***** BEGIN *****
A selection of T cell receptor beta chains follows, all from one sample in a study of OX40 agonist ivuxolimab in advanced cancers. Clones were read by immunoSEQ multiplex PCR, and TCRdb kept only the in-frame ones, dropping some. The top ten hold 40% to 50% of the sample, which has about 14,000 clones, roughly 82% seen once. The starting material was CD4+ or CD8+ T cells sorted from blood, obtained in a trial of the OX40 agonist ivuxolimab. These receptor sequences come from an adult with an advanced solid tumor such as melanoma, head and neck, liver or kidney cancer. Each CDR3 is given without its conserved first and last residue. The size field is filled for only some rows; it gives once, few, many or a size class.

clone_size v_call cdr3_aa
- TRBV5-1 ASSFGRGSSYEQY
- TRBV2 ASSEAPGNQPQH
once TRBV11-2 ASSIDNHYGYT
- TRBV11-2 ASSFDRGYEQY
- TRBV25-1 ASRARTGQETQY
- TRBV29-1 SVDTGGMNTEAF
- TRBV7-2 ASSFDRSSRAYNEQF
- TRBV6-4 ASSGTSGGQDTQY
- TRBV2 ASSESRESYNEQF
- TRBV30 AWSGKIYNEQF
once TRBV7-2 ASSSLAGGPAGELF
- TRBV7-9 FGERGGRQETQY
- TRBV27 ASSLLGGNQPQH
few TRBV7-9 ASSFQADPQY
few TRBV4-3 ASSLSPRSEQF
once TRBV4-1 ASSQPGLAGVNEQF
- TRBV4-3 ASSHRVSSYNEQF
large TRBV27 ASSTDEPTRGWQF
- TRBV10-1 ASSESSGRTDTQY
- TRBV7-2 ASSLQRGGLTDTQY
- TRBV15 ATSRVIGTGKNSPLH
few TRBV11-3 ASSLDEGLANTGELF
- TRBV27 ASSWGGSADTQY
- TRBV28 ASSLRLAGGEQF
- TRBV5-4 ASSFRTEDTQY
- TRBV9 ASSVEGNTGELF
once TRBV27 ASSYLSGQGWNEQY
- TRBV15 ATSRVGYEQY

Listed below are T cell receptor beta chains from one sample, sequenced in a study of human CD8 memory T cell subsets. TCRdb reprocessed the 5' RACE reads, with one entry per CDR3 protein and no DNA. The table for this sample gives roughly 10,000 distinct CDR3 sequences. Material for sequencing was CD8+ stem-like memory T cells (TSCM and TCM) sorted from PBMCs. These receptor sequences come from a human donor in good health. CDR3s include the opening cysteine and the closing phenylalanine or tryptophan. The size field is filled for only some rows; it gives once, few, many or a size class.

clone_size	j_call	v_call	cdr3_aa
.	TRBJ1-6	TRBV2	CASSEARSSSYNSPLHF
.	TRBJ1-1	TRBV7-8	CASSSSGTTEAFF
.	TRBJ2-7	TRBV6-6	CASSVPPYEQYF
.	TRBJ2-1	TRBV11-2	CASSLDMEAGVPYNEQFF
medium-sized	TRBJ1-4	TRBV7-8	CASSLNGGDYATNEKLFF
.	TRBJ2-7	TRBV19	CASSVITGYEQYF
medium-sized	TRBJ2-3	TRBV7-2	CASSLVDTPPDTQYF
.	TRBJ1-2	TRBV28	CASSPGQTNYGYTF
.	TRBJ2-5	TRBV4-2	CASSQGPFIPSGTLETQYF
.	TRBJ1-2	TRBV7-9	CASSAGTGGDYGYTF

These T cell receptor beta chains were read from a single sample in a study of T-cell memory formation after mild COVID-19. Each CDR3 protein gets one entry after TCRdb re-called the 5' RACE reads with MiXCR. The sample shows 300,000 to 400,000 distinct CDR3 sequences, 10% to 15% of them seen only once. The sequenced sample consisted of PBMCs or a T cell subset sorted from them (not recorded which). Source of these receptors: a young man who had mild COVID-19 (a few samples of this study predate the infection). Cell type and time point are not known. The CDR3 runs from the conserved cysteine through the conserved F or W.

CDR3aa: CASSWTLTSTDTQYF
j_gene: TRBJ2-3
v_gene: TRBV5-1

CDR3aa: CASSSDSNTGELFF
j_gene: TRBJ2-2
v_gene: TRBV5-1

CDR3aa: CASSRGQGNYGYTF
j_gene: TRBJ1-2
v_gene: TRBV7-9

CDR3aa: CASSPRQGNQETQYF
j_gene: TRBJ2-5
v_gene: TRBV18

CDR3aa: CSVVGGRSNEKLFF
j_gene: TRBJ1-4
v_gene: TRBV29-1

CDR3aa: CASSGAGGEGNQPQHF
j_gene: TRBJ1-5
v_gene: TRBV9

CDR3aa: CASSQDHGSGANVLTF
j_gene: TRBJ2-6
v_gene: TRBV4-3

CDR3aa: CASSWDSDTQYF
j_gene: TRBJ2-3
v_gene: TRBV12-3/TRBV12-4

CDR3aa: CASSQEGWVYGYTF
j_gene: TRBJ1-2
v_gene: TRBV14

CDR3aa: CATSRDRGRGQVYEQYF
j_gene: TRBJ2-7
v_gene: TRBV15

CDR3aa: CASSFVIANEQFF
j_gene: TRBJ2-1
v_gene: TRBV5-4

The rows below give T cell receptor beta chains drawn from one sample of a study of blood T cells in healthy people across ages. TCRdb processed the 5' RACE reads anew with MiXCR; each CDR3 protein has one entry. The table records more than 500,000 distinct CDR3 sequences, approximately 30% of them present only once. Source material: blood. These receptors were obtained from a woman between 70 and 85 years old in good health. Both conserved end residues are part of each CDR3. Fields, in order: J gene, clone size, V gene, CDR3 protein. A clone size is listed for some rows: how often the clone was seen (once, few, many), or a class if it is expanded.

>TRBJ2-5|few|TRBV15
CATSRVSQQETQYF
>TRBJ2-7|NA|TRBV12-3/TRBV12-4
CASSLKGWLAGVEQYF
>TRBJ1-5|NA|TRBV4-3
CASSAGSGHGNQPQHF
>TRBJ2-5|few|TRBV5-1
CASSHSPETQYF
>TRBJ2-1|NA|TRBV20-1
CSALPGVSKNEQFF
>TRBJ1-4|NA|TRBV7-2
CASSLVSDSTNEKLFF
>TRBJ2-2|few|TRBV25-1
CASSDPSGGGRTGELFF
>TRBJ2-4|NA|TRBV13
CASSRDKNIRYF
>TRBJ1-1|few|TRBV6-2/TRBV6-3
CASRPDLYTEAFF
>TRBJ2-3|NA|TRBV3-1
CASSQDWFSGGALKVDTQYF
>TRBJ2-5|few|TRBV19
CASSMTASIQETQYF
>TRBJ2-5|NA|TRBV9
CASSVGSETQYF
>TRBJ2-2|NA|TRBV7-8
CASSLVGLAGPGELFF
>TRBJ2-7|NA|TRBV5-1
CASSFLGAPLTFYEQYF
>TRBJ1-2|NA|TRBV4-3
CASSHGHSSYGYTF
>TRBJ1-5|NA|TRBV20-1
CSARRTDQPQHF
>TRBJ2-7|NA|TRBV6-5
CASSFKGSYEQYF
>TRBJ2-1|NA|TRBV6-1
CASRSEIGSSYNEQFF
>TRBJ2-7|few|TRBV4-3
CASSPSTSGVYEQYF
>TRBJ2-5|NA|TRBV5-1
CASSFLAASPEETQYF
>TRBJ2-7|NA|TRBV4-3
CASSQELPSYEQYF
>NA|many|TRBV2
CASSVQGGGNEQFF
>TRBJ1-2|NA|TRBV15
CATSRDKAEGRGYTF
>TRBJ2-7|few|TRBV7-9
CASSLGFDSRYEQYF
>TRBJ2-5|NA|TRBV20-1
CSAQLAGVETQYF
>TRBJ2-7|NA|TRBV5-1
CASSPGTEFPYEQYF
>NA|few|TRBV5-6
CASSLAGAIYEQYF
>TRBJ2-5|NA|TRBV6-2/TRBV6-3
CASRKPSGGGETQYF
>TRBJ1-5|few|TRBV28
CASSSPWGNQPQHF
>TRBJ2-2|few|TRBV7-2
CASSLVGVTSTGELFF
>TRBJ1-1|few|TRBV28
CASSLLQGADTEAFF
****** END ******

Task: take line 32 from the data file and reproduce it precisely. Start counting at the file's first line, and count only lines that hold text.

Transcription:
clone_size	j_call	v_call	cdr3_aa